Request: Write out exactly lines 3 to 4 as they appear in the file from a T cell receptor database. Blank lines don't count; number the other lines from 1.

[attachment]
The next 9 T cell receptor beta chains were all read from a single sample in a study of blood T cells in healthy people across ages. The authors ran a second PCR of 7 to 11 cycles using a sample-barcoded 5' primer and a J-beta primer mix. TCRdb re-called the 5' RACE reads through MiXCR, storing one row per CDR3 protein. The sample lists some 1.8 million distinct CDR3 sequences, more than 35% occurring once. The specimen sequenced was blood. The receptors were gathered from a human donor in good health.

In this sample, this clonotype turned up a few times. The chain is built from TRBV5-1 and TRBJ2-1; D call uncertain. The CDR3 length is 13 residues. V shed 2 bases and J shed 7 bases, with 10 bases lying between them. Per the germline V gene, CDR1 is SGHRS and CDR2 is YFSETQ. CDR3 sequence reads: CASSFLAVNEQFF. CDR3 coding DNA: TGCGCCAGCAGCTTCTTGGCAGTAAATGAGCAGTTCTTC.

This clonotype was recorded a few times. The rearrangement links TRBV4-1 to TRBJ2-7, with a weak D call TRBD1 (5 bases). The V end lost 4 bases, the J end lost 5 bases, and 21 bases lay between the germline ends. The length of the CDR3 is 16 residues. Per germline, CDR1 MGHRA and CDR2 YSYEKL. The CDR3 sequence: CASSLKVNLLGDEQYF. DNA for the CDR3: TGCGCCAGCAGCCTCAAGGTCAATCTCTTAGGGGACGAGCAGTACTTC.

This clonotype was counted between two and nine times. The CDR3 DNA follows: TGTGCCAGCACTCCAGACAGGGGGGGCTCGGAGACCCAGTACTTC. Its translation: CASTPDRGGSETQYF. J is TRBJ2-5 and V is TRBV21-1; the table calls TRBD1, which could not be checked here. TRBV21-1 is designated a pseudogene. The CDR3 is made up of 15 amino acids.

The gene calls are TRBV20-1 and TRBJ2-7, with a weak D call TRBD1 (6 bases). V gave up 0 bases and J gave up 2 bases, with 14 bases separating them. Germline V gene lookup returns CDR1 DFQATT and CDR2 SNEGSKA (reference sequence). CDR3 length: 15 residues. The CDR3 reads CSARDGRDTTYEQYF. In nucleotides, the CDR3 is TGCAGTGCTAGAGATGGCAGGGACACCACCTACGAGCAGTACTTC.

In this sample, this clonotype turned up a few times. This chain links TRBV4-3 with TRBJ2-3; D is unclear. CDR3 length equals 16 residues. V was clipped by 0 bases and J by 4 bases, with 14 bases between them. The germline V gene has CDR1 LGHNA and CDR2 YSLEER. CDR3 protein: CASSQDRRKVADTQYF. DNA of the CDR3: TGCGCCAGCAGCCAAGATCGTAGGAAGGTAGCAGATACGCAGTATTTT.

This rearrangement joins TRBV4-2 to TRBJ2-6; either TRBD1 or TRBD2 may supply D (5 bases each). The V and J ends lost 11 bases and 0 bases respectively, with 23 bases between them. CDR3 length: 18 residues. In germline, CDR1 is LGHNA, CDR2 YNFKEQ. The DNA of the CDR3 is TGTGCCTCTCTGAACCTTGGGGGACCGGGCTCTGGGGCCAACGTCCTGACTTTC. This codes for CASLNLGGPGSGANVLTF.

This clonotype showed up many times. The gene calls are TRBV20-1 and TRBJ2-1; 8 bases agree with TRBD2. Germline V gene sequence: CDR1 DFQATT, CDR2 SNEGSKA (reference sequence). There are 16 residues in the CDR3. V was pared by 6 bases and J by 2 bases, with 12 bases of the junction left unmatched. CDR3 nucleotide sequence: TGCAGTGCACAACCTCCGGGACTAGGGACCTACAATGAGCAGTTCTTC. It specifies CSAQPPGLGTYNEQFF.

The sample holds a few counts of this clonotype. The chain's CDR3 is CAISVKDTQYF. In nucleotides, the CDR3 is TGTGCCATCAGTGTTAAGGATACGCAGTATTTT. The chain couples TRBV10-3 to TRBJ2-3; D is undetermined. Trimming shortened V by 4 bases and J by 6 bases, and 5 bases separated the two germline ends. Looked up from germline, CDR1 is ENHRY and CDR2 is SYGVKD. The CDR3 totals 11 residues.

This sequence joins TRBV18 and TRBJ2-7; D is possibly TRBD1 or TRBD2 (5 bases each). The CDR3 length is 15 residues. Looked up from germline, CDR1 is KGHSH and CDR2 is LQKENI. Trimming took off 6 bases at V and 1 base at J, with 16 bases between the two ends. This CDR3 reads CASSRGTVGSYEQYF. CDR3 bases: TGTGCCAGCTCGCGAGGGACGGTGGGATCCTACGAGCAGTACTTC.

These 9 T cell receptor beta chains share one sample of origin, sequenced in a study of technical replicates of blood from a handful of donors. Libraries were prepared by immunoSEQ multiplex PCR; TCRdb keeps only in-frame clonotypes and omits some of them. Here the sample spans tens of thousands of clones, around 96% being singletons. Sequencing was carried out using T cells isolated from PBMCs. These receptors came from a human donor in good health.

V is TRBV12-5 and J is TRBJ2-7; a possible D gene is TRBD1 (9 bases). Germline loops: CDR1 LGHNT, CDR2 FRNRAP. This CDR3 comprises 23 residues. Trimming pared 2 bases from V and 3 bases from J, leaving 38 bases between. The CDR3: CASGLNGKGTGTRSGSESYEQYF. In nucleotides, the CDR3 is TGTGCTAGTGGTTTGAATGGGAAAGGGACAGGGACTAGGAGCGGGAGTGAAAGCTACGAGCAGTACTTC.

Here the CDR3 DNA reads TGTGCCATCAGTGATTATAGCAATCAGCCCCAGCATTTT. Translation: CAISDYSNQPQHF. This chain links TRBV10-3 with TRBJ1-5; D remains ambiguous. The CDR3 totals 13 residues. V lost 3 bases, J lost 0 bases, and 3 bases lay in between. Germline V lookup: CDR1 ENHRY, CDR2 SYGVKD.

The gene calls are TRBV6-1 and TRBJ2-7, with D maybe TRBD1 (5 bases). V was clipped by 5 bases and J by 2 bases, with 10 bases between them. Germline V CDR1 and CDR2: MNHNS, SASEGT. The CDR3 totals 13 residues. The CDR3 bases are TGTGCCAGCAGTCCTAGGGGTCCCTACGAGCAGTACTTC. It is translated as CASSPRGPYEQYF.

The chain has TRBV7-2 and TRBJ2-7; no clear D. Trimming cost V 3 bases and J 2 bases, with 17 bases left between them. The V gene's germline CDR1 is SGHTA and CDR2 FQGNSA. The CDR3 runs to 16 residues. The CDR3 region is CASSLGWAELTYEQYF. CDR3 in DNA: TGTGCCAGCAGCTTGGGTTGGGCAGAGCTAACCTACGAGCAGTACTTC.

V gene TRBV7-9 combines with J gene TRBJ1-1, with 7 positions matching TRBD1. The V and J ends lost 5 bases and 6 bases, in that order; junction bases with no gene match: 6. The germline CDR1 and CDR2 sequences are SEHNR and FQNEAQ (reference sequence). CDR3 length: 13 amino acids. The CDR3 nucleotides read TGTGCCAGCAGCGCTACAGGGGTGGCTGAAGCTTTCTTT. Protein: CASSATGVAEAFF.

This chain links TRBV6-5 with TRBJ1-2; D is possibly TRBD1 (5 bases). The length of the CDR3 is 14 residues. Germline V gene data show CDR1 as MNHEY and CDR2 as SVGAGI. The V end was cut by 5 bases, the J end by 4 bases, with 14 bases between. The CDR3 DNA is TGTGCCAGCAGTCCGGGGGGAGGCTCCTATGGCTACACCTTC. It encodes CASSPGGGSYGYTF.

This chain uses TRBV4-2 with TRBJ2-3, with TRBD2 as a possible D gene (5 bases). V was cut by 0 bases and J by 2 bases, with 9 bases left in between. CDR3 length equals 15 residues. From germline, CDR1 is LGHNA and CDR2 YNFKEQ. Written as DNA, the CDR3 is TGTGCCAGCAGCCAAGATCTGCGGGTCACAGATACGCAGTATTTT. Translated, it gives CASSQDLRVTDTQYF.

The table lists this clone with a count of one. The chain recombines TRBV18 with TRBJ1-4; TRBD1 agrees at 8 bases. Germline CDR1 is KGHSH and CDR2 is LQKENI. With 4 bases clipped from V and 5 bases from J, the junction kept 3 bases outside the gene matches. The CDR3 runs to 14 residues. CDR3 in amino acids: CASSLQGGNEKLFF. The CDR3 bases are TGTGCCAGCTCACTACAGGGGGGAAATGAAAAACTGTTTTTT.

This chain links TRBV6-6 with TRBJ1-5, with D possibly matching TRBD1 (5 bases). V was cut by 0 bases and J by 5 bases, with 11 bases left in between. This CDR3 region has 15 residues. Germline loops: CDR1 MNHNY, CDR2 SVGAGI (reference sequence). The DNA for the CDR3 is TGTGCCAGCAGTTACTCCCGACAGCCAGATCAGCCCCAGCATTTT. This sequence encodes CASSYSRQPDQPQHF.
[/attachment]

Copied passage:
This clonotype was recorded a few times. The rearrangement links TRBV4-1 to TRBJ2-7, with a weak D call TRBD1 (5 bases). The V end lost 4 bases, the J end lost 5 bases, and 21 bases lay between the germline ends. The length of the CDR3 is 16 residues. Per germline, CDR1 MGHRA and CDR2 YSYEKL. The CDR3 sequence: CASSLKVNLLGDEQYF. DNA for the CDR3: TGCGCCAGCAGCCTCAAGGTCAATCTCTTAGGGGACGAGCAGTACTTC.

This clonotype was counted between two and nine times. The CDR3 DNA follows: TGTGCCAGCACTCCAGACAGGGGGGGCTCGGAGACCCAGTACTTC. Its translation: CASTPDRGGSETQYF. J is TRBJ2-5 and V is TRBV21-1; the table calls TRBD1, which could not be checked here. TRBV21-1 is designated a pseudogene. The CDR3 is made up of 15 amino acids.